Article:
Celebrating the materialist

Materialism. Yikes. That’s the socially acceptable reaction to the concept of materialism or, to put it in a very easy, simplified way, the love of stuff. Things. Objects. Objects you can buy. Objects in the most literal senseNow we’ve established the meaning, it’s time for me to come clear: my name is Daphne and I’m a materialist. Why does this make me sound like an alcoholic or drug addict? I just enjoy having loads of objects around me and the buying part of it makes me happy. Nothing wrong with that if you ask me. Let’s end the taboo of materialism right here and right fucking now.

As you might’ve guessed, I think Marx’s idea to cut private ownership is the most ridiculous notion ever. Ever. I could say that I hate that idea because I love stuff as I said before, but, even though that’s very much true, I think there’s a more sophisticated argument for rejecting that particular notion. That argument is creativity. For me, creativity is the one thing that keeps the world going. Without creativity, the world would not only be boring, but also very primitive and empty. It takes a lot of creativity to invent something like for example the wheel. Not an entirely unnecessary invention if I may say so. But, as all creatives must know, creativity isn’t just there. It derives from us artists being inspired. That’s where objects come in. Books have a great power to inspire, because they give us an amazing insight in other people’s thoughts. Clothing has a great power to inspire, because it give us all a way to express ourselves directly and publicly and by doing so we can inspire and be inspired by people who also do so. Random objects we fill our houses with can connect to memories that can again inspire us. You may argue that memories for example are in your mind and books can be taken out of a library. But memories aren’t just in your mind. Look around your house and you’ll see how much objects are of great sentimental value to you. Why? Probably not because they’re worth that much, but because they remind you of what you love and maybe even of who you are. Books of course can be found in a library, but there’s nothing better than making the thoughts of your favourite writer yours, having them close to you and being able to access them at any given time. Or being able to look at pictures the most talented photographers have taken, also at any given time.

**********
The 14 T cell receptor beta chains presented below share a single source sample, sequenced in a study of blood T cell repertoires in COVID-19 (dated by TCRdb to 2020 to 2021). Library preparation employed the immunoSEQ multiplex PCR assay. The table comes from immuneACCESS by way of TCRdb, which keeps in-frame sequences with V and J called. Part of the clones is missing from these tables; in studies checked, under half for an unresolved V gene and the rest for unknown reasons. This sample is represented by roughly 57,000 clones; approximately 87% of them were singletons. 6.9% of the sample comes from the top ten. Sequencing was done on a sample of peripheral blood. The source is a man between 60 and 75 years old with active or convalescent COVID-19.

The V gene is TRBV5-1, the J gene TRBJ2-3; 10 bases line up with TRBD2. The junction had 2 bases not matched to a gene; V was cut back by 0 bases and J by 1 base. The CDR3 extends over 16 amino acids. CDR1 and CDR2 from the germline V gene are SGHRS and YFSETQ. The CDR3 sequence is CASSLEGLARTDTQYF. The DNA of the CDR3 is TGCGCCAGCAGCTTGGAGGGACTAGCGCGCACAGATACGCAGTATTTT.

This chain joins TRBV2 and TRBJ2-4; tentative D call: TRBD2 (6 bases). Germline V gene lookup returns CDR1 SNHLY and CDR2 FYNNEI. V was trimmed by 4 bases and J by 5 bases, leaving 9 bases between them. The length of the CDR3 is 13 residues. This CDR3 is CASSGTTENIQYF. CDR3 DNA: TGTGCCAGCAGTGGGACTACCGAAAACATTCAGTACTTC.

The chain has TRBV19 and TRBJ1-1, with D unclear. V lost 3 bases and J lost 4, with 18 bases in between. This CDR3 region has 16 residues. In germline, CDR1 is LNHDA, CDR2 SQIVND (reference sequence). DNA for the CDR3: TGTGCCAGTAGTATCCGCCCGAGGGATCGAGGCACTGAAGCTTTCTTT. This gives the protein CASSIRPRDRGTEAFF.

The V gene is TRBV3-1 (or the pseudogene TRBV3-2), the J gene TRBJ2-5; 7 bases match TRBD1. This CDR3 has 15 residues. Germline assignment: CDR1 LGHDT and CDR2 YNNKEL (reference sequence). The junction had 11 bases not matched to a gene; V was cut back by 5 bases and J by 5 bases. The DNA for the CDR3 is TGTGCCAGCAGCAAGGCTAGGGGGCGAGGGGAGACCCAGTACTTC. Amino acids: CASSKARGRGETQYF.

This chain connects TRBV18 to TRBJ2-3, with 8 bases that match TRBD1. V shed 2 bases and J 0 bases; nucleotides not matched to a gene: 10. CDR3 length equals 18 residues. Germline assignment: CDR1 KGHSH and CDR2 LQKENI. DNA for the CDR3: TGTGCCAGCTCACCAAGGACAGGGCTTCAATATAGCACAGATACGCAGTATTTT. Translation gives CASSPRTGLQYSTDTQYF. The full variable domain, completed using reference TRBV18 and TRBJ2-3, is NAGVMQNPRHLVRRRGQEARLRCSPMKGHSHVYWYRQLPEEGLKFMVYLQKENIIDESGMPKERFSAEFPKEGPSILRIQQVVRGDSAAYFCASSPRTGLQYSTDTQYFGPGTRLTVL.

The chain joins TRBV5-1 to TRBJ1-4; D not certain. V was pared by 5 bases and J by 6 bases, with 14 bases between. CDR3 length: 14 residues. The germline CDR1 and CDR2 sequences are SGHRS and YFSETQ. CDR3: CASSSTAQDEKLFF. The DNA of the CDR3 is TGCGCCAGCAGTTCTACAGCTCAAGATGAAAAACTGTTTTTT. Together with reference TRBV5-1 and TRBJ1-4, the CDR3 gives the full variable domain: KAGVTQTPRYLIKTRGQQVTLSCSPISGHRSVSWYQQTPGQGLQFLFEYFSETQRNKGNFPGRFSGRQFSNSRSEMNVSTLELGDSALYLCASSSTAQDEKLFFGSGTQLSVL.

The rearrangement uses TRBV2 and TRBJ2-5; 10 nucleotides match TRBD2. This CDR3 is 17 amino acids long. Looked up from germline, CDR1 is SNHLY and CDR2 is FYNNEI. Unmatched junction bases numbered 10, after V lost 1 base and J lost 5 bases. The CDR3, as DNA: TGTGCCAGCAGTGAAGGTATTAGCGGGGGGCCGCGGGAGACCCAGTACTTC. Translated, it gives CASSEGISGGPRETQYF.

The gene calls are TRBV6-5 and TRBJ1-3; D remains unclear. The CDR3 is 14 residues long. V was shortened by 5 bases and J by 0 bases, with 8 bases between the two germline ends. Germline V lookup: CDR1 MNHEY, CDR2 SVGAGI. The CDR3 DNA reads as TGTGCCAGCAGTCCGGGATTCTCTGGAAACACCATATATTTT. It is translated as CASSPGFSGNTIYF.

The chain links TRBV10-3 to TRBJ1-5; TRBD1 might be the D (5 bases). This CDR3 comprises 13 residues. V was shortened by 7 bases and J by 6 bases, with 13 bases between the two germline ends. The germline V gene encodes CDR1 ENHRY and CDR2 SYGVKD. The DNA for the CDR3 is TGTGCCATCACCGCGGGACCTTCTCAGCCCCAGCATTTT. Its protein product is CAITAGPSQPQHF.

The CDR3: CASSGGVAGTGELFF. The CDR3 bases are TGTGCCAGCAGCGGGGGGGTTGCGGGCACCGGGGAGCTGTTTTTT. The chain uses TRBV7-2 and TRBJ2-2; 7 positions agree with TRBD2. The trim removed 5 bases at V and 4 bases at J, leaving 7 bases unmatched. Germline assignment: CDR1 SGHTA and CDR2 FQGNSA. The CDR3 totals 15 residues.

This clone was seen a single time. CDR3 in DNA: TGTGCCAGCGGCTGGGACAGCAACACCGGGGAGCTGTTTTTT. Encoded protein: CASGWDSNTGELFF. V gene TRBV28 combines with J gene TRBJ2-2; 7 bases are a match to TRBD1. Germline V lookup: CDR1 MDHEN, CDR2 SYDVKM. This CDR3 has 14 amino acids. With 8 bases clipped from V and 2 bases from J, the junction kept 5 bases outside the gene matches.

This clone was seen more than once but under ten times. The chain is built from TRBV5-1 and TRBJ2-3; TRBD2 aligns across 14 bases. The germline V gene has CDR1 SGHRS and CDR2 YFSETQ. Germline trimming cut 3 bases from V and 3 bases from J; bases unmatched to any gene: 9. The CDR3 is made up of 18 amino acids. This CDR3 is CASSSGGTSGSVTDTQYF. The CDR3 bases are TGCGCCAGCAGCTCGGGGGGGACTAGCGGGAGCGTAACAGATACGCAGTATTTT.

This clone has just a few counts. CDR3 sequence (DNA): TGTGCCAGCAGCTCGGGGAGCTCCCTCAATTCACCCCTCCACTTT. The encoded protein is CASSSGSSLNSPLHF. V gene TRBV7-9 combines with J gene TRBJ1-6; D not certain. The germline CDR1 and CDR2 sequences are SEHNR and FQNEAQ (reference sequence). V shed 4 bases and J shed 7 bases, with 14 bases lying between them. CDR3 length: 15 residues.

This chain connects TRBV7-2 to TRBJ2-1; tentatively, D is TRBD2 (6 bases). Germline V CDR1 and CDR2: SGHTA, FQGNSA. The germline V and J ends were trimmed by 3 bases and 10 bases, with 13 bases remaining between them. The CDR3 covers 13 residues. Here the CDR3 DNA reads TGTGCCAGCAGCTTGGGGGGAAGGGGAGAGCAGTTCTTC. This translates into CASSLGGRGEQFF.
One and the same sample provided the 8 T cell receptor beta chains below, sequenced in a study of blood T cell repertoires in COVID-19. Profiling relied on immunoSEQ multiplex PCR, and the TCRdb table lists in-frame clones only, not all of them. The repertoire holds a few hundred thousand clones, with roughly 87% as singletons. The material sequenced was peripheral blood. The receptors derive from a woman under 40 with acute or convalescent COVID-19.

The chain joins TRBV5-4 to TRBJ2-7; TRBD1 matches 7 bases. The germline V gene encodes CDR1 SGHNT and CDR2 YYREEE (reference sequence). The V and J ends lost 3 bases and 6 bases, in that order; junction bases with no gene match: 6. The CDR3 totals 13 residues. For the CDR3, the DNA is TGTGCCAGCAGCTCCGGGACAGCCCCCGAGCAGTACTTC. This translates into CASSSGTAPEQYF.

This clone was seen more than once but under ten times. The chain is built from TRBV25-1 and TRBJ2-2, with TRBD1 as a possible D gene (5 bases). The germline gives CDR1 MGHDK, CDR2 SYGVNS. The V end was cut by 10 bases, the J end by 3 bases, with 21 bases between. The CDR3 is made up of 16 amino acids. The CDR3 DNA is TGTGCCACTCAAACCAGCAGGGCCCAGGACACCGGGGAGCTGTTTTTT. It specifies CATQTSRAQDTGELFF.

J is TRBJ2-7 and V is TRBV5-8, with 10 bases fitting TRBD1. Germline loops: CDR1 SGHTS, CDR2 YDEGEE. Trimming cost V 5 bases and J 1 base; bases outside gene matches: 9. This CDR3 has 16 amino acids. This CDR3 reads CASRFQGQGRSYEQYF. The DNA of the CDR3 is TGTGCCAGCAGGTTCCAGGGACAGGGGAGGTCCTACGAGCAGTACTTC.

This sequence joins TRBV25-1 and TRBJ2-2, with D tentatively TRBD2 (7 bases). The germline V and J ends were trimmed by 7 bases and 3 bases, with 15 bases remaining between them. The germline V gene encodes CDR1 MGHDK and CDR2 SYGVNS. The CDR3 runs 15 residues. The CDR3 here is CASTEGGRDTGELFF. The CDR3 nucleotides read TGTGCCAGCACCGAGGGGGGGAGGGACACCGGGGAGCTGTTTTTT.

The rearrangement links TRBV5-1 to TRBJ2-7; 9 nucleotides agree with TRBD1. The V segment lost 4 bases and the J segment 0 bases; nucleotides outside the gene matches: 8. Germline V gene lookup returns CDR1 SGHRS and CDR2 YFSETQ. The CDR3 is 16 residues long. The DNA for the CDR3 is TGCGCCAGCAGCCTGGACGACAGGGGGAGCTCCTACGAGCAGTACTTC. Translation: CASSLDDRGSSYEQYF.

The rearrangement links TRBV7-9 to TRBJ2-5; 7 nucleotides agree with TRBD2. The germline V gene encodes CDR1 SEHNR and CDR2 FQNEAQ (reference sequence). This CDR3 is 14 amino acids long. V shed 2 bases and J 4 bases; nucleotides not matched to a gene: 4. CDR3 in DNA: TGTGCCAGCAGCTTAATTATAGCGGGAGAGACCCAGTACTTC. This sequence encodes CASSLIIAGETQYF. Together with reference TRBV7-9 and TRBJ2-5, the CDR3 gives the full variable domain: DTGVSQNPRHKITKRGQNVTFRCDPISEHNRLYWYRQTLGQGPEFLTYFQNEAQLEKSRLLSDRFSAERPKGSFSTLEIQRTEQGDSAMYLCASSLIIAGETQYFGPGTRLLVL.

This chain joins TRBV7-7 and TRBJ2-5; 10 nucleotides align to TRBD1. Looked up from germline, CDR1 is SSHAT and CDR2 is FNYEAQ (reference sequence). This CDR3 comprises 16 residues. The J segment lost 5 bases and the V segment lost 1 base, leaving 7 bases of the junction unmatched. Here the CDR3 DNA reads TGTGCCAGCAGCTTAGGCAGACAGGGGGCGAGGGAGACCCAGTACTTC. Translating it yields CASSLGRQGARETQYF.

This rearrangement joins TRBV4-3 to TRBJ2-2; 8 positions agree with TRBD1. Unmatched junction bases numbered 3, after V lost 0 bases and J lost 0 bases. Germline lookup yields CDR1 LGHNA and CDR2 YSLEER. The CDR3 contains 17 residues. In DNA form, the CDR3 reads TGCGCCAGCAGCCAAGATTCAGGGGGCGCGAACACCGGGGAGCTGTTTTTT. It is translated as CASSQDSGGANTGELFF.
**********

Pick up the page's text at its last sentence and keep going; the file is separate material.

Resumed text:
All of these objects you fill your life with, say something about you, whether they’re clothes, candle holders, notebooks, perfume bottles or anything else for that matter. I have found that objects define me, not because they make me but because I’ve chosen those particular objects to do so. And whenever I find something new that I choose to be special to me, I’m inspired to explore a new part of me.You never know, it might be the next great thing deriving from that new, all inspired part. I wouldn’t have been able to even discover that part if I wouldn’t have been able to make new things my own and if they had just been everybody’s possession. After all, there’s nothing more killing to creativity than the idea that everyone is the same.

 

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2 Comments

  1. Really nice piece of writing. I was just wondering how you’d feel about borrowing things for a bit – I’m already imagining a nice Picasso tucked into the corner of my office… Recently there’s been a movement suggesting that things kill creativity because we are all addicted to stuff. See Stuffocation by James Wallman. Nicola http://islingtonfacesblog.com

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